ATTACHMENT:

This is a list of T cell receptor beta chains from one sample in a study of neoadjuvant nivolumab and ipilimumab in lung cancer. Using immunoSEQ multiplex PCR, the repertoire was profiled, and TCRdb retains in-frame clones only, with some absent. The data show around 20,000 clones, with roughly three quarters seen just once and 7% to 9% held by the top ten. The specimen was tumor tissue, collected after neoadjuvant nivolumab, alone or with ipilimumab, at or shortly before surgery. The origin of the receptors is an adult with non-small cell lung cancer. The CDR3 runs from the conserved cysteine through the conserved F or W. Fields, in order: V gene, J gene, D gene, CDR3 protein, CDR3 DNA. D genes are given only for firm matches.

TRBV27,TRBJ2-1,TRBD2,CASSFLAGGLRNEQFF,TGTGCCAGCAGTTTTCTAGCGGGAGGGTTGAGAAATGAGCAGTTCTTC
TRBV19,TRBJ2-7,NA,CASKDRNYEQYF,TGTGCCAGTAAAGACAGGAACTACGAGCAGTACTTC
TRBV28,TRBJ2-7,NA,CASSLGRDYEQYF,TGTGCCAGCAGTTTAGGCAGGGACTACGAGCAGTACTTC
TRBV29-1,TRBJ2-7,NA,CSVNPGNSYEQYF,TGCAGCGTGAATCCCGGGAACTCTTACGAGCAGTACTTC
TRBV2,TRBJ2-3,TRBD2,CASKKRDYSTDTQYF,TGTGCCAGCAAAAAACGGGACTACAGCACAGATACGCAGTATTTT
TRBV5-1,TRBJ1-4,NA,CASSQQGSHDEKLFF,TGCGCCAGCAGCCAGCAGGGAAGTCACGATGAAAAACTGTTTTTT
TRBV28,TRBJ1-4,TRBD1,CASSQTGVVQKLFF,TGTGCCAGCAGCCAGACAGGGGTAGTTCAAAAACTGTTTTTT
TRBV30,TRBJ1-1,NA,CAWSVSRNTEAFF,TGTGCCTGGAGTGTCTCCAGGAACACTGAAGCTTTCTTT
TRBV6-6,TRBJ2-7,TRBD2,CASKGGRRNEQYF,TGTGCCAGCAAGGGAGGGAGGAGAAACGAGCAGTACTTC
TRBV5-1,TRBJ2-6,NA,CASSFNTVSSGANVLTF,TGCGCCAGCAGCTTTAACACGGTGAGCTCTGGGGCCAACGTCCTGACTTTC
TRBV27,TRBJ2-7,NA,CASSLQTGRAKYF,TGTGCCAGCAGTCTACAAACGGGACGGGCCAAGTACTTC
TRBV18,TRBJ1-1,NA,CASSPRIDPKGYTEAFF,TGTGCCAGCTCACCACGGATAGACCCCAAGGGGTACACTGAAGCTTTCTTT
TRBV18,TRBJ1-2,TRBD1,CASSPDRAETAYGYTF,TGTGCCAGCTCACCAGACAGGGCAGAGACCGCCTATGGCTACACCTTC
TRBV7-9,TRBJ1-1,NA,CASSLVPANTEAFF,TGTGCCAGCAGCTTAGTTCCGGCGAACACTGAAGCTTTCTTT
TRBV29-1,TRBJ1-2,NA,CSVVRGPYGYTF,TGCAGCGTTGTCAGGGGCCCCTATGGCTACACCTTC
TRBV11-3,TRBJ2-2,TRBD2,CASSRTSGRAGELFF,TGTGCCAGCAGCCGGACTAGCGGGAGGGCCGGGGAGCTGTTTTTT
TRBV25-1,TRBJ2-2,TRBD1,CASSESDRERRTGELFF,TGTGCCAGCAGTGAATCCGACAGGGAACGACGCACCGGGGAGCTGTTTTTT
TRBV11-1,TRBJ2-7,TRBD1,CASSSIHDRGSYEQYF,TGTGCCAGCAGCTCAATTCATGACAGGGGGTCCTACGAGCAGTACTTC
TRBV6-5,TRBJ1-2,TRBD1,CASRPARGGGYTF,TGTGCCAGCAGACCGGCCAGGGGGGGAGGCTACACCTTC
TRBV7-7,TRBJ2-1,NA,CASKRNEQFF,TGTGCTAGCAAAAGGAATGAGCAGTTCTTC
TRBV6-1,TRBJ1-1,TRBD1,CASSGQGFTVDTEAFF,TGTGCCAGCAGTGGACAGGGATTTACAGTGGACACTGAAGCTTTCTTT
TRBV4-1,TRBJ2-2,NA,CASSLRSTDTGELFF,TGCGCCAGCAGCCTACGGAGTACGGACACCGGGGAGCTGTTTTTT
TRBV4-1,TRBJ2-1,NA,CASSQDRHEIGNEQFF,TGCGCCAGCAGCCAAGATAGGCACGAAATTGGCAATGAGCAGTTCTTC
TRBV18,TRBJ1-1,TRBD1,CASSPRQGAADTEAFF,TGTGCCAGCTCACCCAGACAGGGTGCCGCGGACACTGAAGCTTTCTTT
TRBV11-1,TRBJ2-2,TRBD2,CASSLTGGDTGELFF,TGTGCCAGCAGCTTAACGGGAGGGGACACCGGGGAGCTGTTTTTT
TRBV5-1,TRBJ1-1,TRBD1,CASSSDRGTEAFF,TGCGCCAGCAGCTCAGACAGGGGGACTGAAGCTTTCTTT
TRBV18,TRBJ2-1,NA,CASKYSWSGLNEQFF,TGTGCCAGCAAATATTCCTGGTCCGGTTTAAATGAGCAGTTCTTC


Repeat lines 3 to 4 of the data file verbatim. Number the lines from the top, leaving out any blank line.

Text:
TRBV19,TRBJ2-7,NA,CASKDRNYEQYF,TGTGCCAGTAAAGACAGGAACTACGAGCAGTACTTC
TRBV28,TRBJ2-7,NA,CASSLGRDYEQYF,TGTGCCAGCAGTTTAGGCAGGGACTACGAGCAGTACTTC